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Making Mummy Friends

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A year ago I relocated to a new area with my family. I was heavily pregnant and had an 18 month old already. In hindsight probably not the best time to move, but needs must, and 2 weeks later I had my son. It was an odd time; a new area, a new baby, a new family dynamic and none of my mummy friends close by.

I needed to make some local mummy friends! Having already been through this once when I had my daughter, it wasn’t as daunting this time, but it was still hard work. I often joke with old friends that it’s like dating all over again, but harder. What are the rules for making new mummy friends? Do you ask women for their number? How soon do you move from seeing a mummy in a playgroup to going for coffee? When does coffee move onto playdates? Its a minefield!

I wondered if I was alone with this worry and realised quickly that no, I wasn’t, and many pregnant women and mums, struggle with this, so here is my experience and tips…
Mum dating faux pas and wins
Loads of mums feel exactly the same. Being a new mum or second/third/fourth time mum all bring new challenges and its nice meeting people in the same position.
No one knows where to start, so asking if another mum fancies a coffee after a group is nice, and nothing to be embarrassed about. What’s the worst that could happen?
Having a little one is a perfect way to cover up any awkward silences or difficult conversations, so it can make things a lot easier. I know hiding behind a child doesn’t seem like a very mature approach but it can be a life saver. 
‘Taking it to the next level’… this may seem a ridiculous notion but when does coffee then turn into inviting a new mummy friend over? I have had several awkward situations when it comes to this. Much like the actual dating world, don’t come across too strong. I met a lovely but overly keen mum who once booked up my whole week after one playgroup meet. Somewhat similar to the boy that texts an hour after a date, then the next hour, then the next. Maybe a little too full on too quickly. Or the other difficult situation when we did have a playdate and it turned out our children did not like one another and we had nothing in common.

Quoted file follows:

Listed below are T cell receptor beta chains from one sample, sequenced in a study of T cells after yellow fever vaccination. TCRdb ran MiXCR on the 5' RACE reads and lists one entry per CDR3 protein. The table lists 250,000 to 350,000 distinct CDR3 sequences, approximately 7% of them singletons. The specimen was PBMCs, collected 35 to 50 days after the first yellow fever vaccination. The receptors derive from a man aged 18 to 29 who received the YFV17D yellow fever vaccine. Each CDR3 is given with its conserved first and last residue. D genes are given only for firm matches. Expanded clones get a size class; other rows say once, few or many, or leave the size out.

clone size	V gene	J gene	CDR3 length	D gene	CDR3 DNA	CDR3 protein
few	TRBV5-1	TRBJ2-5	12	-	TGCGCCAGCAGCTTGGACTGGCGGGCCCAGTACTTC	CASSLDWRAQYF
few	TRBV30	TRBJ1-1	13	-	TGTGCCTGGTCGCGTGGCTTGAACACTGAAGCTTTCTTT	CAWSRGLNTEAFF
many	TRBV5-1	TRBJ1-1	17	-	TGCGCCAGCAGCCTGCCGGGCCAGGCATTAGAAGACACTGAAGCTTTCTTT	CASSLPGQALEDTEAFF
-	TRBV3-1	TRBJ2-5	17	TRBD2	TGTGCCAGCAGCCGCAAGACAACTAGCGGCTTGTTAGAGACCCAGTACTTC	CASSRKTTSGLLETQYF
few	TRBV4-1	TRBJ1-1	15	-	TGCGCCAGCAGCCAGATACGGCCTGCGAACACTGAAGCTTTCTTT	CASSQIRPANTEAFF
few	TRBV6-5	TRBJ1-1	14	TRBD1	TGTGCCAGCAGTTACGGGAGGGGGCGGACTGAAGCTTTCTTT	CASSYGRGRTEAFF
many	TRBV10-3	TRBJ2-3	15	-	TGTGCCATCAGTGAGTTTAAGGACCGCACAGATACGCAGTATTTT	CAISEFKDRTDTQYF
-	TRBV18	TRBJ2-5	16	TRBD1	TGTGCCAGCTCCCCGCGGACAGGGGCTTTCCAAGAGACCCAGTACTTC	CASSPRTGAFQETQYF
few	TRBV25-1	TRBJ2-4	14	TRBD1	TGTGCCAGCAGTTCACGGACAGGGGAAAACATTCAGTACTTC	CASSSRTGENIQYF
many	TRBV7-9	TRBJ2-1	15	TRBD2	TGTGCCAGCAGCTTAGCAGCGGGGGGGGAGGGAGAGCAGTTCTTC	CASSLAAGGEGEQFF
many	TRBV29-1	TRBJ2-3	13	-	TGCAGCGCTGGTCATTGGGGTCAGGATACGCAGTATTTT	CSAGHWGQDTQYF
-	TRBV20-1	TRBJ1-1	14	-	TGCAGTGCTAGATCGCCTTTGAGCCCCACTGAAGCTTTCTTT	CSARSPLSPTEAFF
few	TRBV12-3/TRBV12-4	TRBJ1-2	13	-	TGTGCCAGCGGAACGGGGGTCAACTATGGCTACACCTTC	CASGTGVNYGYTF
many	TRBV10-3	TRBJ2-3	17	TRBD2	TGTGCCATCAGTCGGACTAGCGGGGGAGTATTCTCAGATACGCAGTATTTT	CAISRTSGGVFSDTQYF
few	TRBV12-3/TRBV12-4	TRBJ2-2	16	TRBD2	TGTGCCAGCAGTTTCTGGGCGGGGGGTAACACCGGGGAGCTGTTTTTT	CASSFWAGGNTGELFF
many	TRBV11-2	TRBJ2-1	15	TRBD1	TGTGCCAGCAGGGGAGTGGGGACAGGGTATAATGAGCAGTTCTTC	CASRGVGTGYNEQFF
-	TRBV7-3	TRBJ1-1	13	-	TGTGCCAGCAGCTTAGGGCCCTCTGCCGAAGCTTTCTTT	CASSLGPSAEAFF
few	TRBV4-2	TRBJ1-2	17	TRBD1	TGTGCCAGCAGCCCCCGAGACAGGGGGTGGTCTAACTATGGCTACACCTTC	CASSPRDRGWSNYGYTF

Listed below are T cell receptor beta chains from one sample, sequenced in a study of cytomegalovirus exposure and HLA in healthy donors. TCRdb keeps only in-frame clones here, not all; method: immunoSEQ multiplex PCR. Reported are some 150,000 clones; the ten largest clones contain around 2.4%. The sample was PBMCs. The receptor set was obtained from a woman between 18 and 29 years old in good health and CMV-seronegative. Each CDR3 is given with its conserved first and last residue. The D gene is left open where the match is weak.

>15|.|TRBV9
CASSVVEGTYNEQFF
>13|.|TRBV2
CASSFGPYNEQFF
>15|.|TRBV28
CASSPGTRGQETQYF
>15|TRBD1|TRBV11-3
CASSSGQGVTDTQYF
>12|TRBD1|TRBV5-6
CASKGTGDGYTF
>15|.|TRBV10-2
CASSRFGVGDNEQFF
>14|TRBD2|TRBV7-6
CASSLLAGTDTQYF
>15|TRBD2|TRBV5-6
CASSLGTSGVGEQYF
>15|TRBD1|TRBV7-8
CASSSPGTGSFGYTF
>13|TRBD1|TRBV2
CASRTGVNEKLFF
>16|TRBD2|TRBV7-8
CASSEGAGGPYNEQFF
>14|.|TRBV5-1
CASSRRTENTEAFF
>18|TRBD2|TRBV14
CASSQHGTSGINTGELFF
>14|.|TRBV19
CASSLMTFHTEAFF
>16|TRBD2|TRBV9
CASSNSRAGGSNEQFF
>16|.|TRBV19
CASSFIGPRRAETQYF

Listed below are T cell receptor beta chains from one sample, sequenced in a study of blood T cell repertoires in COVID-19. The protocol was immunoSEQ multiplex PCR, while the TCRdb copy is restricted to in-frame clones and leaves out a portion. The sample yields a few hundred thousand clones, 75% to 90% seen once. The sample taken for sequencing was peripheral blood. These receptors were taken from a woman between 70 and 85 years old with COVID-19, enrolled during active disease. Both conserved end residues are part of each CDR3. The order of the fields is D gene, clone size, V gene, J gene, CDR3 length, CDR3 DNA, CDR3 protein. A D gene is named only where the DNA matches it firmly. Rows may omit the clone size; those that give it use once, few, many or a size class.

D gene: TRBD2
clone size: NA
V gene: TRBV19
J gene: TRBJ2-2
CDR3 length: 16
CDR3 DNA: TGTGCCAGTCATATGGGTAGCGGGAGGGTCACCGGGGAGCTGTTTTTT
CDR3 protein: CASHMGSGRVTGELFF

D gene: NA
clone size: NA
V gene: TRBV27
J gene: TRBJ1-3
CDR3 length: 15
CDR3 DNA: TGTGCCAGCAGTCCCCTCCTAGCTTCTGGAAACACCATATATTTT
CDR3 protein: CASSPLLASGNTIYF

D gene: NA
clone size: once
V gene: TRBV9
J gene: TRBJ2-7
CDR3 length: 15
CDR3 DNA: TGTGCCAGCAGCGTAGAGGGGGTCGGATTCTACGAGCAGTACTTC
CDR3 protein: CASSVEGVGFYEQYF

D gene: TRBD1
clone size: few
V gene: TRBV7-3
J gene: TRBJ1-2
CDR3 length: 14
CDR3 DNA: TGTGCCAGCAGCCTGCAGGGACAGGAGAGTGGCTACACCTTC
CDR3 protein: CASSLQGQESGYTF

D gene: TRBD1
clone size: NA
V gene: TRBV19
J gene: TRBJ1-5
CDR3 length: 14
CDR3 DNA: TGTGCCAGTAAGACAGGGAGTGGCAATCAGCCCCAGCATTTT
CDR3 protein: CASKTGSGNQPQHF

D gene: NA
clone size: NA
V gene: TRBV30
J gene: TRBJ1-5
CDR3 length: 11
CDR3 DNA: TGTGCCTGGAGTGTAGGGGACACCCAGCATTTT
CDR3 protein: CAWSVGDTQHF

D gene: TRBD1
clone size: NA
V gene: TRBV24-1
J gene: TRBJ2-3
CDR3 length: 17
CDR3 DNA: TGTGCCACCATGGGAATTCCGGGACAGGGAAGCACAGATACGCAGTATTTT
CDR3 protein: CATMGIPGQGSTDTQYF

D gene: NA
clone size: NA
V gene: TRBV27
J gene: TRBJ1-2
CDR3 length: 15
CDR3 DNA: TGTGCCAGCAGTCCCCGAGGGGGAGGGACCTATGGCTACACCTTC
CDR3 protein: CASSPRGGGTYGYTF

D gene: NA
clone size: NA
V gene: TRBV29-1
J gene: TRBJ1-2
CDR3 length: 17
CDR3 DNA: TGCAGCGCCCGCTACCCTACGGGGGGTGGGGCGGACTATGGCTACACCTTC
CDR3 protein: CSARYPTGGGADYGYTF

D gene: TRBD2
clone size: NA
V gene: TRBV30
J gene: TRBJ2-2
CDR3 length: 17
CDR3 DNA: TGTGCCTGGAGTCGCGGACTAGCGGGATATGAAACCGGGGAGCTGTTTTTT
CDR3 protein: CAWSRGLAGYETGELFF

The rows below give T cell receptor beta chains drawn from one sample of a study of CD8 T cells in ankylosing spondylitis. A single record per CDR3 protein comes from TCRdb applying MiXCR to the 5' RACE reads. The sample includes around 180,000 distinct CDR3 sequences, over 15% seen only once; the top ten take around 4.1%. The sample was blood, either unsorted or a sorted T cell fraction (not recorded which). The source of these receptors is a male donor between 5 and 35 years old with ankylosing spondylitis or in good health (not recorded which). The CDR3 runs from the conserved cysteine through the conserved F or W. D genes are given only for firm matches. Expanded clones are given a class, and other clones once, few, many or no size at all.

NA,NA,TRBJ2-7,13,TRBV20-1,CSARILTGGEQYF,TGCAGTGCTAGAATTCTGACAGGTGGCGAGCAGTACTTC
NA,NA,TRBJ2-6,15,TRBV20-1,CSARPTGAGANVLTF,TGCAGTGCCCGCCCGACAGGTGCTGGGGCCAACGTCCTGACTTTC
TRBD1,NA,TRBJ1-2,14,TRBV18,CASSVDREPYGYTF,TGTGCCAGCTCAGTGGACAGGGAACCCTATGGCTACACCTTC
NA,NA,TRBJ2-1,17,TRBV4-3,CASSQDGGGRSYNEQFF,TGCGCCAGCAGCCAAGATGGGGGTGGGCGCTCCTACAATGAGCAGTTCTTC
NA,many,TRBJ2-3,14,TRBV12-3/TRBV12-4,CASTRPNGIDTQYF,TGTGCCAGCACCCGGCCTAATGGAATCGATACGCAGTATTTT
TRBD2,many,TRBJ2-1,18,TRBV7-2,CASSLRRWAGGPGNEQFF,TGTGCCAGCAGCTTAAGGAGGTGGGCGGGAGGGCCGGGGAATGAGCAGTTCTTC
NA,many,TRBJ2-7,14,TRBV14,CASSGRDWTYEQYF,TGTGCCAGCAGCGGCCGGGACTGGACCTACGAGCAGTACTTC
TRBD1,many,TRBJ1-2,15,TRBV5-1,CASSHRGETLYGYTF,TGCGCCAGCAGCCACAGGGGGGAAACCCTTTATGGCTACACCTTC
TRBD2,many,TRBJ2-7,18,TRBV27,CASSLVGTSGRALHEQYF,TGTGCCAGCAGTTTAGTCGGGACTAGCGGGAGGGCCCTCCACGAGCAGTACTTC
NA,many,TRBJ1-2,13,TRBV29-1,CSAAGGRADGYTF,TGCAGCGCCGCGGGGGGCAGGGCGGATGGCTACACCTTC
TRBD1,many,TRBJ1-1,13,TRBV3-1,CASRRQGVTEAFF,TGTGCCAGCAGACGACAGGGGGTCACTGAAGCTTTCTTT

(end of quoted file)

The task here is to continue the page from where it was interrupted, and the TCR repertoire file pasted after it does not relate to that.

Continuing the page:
Nothing lost though, we tried and it just didn’t work. Like in any walk of life sometimes we just don’t click and that’s ok, as there will be lots of others that do.

We all have bad days/ tired days/ don’t know what the heck we are doing days, but doing it together makes it a lot easier! My best mummy friends have been made on those days. The lovely neighbour who dropped in a new home card with her number when I didn’t know anyone. The kind mum at playgroup who gave me a hug when I burst into exhausted tears. The straight talking, funny mum who told it like it was and always made me feel better about having a ‘tear my hair out’ moment. 

So new mummies, pregnant mummies or growing family mummies don’t be afraid to ‘put yourself out there’ as I am sure you will find that you get out what you put in and make some fabulous mummy friends along the way.

 

3 comments
  • lisabrace

    Ha ha! I totally agree, I wrote something a while ago about trying to go on mumdates, but it’s so hard trying to assess if the person you’re ‘asking out’ (for want of a better phrase) is going to be any good… A minefield (just wait until you get to school…)

  • ligurl27

    It’s so true! In my case, I just found that when I had kids, my friends were not at the same “stage” as I was so not many of them came around as much anymore and we just had less in common. But then I made new friends, and some had kids too so we were on the same page again! There definitely is room for making more mummy friends though – there are many acquaintances in this business but it’s so hard to make good lasting friendships!

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